| 1. Transmission Electronic Microscope (TEM) |
Transmission electron microscopy (TEM) is a microscopy technique in which a beam of electrons is transmitted through an ultra-thin specimen, interacting with the specimen as it passes through it. An image is formed from the interaction of the electrons transmitted through the specimen; the image is magnified and focused onto an imaging device, such as a fluorescent screen, and then detected by a sensor such as a CCD camera. (Rephrased from Wiki “TEM”)
The Hitachi HT7700 is most suitable for imaging biological tissues.
2. Scanning Electronic Microscope (SEM)
A scanning electron microscope (SEM) is a type of electron microscope that produces images of a sample by scanning it with a focused beam of electrons. The electrons interact with atoms in the sample, producing various signals that can be detected and that contain information about the sample's surface topography and composition. The electron beam is generally scanned in a raster scan pattern, and the beam's position is combined with the detected signal to produce an image. (Wiki “SEM”)
Photo shows a Hitachi SEM S8020.
| 1. Ultramicrotome |
In ultramicrotome, sample can be sliced with a diamond blade into thin sections no more than 100 nm, which is necessary for TEM observation. Biological tissue, cells, bacteria and some medical materials can be sliced with ultramicrotome after embedding, freezing or chemical fixation.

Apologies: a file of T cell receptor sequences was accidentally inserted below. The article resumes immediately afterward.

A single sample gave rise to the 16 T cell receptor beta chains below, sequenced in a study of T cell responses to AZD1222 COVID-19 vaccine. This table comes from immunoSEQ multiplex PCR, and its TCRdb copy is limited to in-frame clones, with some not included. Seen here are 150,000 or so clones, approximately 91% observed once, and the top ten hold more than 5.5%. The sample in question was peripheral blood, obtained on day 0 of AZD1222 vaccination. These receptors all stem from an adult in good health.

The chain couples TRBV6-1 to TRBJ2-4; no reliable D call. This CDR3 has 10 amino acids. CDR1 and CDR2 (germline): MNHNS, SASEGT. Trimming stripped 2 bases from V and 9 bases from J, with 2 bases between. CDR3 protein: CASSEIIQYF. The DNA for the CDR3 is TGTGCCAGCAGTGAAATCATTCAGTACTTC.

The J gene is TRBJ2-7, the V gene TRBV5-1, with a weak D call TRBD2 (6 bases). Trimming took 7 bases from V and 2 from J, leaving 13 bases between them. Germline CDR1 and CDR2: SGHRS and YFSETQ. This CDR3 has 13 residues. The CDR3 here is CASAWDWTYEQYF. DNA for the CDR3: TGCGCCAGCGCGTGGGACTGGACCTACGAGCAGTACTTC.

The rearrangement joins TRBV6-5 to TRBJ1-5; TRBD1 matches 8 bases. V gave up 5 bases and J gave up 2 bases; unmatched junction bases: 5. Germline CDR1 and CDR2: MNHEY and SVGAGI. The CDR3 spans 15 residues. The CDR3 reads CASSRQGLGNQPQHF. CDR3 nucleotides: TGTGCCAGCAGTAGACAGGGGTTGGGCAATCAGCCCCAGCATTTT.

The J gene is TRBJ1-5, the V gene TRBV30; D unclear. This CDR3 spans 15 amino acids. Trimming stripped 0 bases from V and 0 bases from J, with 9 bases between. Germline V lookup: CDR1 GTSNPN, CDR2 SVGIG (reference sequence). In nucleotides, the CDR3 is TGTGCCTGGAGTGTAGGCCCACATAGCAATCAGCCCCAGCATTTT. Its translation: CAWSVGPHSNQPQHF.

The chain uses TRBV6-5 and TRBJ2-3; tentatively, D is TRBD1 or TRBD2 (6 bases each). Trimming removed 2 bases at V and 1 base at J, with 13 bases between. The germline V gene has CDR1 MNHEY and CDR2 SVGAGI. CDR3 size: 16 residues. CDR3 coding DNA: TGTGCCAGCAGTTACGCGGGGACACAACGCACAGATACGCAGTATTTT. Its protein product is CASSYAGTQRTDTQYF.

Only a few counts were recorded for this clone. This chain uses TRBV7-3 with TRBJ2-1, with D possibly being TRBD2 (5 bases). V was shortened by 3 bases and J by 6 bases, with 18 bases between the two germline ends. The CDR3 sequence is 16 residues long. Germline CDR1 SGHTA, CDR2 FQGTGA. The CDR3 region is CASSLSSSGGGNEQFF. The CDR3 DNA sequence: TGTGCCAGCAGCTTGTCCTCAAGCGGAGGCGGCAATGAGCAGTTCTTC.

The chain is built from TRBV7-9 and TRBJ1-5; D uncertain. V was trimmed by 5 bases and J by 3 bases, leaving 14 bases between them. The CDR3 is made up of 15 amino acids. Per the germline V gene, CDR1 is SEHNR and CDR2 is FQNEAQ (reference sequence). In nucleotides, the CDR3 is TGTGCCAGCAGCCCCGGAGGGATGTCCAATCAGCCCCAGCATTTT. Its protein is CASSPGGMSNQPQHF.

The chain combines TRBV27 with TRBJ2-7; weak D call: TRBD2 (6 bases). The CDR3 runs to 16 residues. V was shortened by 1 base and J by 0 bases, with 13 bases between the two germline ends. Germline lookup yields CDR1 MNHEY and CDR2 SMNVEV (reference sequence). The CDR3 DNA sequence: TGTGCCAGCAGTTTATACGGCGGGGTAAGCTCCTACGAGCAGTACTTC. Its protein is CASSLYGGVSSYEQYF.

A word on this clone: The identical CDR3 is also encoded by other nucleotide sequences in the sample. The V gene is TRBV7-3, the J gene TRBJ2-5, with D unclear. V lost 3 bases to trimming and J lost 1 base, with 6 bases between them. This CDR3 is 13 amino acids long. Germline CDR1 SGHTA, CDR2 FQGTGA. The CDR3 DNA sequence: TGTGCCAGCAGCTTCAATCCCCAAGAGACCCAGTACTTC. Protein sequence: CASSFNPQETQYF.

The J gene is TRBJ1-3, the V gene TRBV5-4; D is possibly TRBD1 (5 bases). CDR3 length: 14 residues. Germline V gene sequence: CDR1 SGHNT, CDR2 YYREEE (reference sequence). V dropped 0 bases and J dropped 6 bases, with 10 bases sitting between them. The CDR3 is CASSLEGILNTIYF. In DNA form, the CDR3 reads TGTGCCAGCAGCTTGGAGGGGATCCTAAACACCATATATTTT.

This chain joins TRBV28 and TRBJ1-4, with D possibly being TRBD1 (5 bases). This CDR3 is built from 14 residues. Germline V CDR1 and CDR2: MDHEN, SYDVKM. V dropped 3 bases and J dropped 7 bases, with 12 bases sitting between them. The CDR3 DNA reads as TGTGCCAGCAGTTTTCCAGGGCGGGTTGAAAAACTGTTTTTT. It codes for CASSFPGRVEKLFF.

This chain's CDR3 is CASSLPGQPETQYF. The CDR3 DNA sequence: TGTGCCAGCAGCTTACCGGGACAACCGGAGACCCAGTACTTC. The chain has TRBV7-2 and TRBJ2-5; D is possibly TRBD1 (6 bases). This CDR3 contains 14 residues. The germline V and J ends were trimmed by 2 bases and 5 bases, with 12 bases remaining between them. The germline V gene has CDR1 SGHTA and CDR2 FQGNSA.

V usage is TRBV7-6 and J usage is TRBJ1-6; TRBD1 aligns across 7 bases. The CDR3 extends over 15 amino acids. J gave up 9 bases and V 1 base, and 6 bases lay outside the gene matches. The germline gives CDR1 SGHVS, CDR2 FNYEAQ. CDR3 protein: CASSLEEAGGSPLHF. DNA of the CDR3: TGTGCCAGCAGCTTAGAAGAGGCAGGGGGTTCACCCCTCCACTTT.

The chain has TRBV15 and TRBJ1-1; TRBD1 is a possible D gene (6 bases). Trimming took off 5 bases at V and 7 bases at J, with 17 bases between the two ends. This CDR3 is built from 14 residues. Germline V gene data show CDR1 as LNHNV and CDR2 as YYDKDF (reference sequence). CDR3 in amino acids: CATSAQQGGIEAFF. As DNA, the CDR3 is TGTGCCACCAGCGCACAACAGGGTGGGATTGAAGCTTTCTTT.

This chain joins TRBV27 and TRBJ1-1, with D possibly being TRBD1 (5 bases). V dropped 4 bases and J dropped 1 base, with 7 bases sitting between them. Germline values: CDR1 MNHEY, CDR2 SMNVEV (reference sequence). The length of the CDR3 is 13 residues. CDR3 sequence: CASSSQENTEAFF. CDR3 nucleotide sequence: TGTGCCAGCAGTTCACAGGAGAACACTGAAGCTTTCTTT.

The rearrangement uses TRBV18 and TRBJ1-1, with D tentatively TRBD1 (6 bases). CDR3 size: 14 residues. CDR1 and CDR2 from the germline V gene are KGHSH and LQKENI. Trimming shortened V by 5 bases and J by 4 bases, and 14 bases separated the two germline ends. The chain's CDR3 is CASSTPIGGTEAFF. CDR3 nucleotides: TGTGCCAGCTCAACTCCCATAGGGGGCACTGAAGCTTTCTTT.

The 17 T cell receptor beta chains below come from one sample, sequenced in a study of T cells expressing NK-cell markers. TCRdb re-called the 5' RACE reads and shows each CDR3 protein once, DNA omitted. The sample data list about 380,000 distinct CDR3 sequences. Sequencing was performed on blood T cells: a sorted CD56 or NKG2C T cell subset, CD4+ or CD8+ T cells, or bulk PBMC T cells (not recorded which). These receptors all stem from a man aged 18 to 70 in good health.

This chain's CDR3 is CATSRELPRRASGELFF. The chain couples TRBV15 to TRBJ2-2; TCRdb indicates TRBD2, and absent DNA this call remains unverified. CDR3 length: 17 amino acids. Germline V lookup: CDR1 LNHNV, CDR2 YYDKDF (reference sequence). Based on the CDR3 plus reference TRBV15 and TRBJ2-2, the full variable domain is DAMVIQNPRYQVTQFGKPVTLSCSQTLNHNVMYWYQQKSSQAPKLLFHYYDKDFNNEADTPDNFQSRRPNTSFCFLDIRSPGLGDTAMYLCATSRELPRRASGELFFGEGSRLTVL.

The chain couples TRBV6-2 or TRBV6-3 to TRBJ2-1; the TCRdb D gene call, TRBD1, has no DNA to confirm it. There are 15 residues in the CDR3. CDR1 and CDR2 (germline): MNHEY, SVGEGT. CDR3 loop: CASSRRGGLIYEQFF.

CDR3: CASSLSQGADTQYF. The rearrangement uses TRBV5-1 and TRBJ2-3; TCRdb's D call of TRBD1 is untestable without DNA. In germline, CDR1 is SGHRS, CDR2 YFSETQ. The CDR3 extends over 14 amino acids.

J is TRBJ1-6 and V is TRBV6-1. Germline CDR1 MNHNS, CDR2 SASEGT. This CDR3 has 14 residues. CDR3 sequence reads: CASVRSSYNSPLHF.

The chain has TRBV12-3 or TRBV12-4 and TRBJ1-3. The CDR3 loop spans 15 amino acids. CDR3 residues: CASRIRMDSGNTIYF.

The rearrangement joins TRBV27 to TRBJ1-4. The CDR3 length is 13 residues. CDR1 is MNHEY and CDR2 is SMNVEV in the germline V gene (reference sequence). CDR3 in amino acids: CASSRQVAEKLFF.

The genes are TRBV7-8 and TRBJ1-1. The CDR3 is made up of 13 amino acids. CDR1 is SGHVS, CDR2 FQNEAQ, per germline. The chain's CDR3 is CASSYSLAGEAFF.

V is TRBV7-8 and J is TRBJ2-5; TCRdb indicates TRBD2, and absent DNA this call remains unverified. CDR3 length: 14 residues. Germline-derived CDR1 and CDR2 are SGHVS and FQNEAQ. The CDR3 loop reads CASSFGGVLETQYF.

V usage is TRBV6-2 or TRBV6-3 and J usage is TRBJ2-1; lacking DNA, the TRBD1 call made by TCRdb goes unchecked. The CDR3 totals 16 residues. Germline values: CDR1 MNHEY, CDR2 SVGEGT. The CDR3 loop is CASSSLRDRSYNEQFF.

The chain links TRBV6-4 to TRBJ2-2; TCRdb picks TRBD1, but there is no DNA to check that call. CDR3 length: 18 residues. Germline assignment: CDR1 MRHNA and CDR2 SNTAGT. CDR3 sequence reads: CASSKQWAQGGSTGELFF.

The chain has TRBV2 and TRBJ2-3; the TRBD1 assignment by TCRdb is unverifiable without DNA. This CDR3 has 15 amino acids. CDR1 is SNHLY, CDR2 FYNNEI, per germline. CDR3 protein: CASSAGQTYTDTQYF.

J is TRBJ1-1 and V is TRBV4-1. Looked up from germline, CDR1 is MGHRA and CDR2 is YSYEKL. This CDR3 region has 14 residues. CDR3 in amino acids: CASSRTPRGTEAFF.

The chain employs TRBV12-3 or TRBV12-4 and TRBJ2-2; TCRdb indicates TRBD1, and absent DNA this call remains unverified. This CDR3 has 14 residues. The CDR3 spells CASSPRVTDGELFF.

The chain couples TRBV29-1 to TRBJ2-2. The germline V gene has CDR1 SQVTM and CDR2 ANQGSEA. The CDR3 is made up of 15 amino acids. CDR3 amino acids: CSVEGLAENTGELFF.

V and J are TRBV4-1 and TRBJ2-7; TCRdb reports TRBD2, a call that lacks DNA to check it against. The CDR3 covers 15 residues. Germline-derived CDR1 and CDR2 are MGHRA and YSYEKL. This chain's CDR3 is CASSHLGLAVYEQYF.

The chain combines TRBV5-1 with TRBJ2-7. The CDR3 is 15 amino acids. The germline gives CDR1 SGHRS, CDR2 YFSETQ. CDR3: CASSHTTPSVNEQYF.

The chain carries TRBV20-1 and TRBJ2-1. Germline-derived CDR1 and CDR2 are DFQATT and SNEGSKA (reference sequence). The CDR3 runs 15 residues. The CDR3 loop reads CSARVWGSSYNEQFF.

Photo shows our Leica EM UC7 Ultramicrotome
| 2. Cryo-ultramicrotome |
Some materials are only suitable to be sliced at low (cryo-) temperatures, our Leica EM FC7 cryo-ultramicrotome can operate at from -15℃~-185℃, suitable for polymers, rubber and biological tissues.
Photo shows our Leica EM FC7 Cryo-ultramicrotome
| 3. Critical Point Drier K850 |
Supercritical drying is a process to remove liquid from specimen without subject to surface tension, which is usually detrimental to the structure. The liquid is first completely replaced by CO2 in liquid phase, at high pressure. Then, CO2 is brought beyond critical point and then allowed to lower pressure, converting to gas phase. The specimen is dried preserving original morphology. (wiki).
Photo shows K850 Critical Point Drier